Tuberculosis in HIV-associated cryptococcal meningitis is associated with an increased risk of death

Morris K. Rutakingirwa, Fiona V. Cresswell, Richard Kwizera, Kenneth Ssebambulidde, Enock Kagimu, Edwin Nuwagira, Lillian Tugume, Edward Mpoza, Joanna Dobbin, Darlisha A. Williams, Conrad Muzoora, David B. Meya, David R. Boulware, Kathy H. Hullsiek, Joshua Rhein

Research output: Contribution to journalArticlepeer-review

4 Scopus citations

Abstract

Tuberculosis (TB) and cryptococcal meningitis are leading causes of morbidity and mortality in advanced HIV disease. Data are limited on TB co-infection among individuals with cryptococcal meningitis. We performed a retrospective analysis of HIV-infected participants with cryptococcal meningitis from 2010–2017. Baseline demographics were compared between three groups: ‘prevalent TB’ if TB treated >14 days prior to cryptococcal meningitis diagnosis, ‘concurrent TB’ if TB treated ± 14 days from diagnosis, or ‘No TB at baseline’. We used time-updated proportional-hazards regression models to assess TB diagnosis as a risk for death. Of 870 participants with cryptococcal meningitis, 50 (6%) had prevalent TB, 67 (8%) had concurrent TB, and 753 (86%) had no baseline TB. Among participants without baseline TB, 67 (9%) were diagnosed with incident TB (after >14 days), with a median time to TB incidence of 41 days (IQR, 22–69). The 18-week mortality was 50% (25/50) in prevalent TB, 46% (31/67) in concurrent TB, and 45% (341/753) in the no TB group (p = 0.81). However, TB co-infection was associated with an increased hazard of death (HR = 1.75; 95% CI, 1.33–2.32; p < 0.001) in a time-updated model. TB is commonly diagnosed in cryptococcal meningitis, and the increased mortality associated with co-infection is a public health concern.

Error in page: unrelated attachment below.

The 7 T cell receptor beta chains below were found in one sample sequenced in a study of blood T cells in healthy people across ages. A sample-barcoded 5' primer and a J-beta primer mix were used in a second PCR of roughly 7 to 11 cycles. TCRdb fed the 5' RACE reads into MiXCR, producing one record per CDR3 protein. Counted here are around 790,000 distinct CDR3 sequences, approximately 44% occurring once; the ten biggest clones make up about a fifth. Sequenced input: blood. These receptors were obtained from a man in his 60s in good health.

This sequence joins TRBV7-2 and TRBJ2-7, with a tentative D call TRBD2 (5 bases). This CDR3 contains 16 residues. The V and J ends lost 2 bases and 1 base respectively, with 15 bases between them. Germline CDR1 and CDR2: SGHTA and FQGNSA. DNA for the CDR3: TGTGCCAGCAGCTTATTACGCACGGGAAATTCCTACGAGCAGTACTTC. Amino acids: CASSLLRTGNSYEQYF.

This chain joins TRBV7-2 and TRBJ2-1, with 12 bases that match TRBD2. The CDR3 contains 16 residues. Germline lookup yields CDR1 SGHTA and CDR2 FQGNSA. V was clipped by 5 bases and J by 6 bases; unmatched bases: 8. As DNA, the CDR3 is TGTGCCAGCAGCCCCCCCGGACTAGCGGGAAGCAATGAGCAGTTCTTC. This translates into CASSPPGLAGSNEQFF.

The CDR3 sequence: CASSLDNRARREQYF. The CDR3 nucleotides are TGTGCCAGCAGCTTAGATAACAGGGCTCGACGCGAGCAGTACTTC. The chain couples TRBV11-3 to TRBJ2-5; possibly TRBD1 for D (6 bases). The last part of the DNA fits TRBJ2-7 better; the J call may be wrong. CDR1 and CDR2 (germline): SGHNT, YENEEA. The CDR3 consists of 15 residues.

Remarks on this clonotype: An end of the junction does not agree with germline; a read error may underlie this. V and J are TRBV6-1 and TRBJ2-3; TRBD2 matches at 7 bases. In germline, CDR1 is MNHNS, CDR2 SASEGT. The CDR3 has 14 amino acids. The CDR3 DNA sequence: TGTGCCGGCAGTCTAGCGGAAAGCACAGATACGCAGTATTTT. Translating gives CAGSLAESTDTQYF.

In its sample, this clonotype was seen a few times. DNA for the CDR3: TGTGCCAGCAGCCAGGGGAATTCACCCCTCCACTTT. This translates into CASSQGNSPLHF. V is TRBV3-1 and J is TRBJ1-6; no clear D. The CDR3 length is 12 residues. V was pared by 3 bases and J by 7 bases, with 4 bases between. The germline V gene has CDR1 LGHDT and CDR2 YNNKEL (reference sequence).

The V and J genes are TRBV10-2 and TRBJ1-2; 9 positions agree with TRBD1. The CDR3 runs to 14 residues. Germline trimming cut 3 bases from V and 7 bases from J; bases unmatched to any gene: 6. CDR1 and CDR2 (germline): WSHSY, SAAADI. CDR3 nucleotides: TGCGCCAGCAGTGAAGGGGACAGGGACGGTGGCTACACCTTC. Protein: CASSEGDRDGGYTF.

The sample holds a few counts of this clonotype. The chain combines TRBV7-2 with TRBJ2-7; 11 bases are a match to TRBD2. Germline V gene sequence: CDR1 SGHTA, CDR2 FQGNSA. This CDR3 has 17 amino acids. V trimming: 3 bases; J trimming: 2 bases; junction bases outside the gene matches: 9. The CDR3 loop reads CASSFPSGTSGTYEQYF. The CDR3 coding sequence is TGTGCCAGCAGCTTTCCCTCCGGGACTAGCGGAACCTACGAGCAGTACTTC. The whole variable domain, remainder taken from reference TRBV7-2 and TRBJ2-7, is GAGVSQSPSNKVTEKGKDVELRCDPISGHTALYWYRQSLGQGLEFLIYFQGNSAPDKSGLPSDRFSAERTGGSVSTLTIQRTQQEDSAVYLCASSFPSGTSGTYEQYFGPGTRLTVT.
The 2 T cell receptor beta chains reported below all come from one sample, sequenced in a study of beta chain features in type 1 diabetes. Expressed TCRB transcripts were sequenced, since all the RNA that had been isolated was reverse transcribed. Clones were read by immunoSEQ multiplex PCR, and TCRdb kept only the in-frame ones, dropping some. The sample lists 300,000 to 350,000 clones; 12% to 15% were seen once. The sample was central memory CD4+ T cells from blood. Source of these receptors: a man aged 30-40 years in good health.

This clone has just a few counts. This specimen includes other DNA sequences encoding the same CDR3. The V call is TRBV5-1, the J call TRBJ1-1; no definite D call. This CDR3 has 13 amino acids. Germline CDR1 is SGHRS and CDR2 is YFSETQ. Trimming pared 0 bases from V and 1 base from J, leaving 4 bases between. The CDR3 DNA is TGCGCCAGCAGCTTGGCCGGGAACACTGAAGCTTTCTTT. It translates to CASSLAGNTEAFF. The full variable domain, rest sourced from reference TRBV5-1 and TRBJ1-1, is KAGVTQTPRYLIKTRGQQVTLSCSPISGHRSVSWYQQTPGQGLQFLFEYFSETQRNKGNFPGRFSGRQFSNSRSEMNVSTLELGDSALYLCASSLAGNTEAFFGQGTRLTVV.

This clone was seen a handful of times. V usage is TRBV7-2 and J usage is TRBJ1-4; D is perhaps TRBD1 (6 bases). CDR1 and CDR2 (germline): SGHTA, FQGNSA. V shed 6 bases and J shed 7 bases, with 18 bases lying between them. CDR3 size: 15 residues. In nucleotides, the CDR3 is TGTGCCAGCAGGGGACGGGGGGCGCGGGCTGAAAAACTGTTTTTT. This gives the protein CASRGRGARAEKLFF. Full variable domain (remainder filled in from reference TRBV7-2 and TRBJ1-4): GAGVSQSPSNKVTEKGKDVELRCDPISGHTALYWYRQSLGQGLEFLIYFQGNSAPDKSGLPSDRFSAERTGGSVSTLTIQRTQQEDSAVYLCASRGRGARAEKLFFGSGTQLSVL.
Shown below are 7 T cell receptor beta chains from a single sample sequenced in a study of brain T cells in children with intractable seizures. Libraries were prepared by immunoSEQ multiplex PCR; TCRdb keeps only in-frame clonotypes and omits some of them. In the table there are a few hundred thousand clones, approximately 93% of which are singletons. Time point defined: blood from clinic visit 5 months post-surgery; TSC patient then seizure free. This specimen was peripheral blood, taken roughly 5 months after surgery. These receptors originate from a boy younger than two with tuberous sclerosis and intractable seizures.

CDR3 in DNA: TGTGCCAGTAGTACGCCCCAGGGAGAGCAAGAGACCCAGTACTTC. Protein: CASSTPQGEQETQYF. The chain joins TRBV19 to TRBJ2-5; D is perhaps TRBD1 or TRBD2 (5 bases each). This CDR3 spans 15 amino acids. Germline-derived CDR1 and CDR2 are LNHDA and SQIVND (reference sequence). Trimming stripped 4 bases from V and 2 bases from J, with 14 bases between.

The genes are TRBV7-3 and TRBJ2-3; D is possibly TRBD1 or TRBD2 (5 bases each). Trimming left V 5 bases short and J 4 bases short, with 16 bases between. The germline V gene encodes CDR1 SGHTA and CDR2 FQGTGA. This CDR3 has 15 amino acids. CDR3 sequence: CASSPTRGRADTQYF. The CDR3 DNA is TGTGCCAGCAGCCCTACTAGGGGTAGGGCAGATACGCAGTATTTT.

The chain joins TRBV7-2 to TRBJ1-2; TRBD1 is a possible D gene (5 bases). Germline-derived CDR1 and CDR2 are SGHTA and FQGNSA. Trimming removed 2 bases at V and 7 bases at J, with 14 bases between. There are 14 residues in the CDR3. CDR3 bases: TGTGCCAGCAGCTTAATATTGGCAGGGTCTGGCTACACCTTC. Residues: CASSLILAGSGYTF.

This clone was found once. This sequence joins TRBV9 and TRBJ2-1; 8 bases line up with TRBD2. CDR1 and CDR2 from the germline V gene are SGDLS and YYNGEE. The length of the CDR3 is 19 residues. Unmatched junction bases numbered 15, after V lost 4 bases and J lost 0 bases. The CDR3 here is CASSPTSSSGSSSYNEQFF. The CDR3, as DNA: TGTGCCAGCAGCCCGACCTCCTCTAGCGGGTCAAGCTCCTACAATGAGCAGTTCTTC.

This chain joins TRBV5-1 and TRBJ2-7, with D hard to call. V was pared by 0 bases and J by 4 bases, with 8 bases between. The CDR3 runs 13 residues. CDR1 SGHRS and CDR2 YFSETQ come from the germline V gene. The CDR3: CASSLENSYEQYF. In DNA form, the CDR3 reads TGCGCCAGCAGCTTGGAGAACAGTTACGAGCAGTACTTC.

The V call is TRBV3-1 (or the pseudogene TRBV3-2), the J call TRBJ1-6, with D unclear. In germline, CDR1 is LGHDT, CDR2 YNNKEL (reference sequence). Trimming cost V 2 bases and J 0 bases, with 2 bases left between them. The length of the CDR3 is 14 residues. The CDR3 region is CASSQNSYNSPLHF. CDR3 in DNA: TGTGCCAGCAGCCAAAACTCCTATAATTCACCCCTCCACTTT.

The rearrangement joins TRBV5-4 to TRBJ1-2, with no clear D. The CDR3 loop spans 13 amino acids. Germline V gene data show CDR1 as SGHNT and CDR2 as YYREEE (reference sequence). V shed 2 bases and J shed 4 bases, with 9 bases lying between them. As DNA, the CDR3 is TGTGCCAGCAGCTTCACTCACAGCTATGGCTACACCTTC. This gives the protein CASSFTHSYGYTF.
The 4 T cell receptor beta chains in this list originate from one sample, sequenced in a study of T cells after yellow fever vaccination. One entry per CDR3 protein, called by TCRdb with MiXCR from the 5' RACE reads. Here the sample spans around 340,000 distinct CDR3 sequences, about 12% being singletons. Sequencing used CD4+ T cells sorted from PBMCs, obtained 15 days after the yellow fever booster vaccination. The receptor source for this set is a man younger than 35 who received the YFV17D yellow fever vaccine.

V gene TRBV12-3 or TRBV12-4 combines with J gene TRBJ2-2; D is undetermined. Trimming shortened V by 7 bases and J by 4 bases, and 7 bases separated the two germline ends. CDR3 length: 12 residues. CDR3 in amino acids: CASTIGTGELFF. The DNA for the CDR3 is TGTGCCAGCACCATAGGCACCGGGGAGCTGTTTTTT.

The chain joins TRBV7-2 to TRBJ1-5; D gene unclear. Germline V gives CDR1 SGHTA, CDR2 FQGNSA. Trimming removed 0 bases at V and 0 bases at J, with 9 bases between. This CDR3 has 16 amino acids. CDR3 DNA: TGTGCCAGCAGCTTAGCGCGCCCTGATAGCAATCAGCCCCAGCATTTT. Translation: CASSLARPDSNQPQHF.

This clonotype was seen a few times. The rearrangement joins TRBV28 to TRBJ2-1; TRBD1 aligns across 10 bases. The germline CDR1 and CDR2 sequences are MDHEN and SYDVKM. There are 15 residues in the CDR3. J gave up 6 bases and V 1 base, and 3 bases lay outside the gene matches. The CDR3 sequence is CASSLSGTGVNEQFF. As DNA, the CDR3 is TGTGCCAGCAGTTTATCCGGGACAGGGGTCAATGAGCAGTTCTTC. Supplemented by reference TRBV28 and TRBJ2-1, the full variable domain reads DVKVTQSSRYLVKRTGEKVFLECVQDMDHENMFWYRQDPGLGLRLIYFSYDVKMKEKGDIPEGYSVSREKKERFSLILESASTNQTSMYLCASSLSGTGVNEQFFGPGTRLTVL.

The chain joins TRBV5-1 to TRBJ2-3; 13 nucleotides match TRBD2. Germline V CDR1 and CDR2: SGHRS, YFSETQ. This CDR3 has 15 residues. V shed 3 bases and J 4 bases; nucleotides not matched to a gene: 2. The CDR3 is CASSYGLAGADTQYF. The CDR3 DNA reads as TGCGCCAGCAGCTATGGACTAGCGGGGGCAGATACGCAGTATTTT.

Original languageEnglish (US)
Article number781
JournalJournal of Clinical Medicine
Volume9
Issue number3
DOIs
StatePublished - Mar 2020

Bibliographical note

Publisher Copyright:
© 2020 by the authors. Licensee MDPI, Basel, Switzerland.

Keywords

  • AIDS-related opportunistic infections
  • Co-infection
  • Cryptococcal meningitis
  • Cryptococcus
  • HIV
  • Tuberculosis

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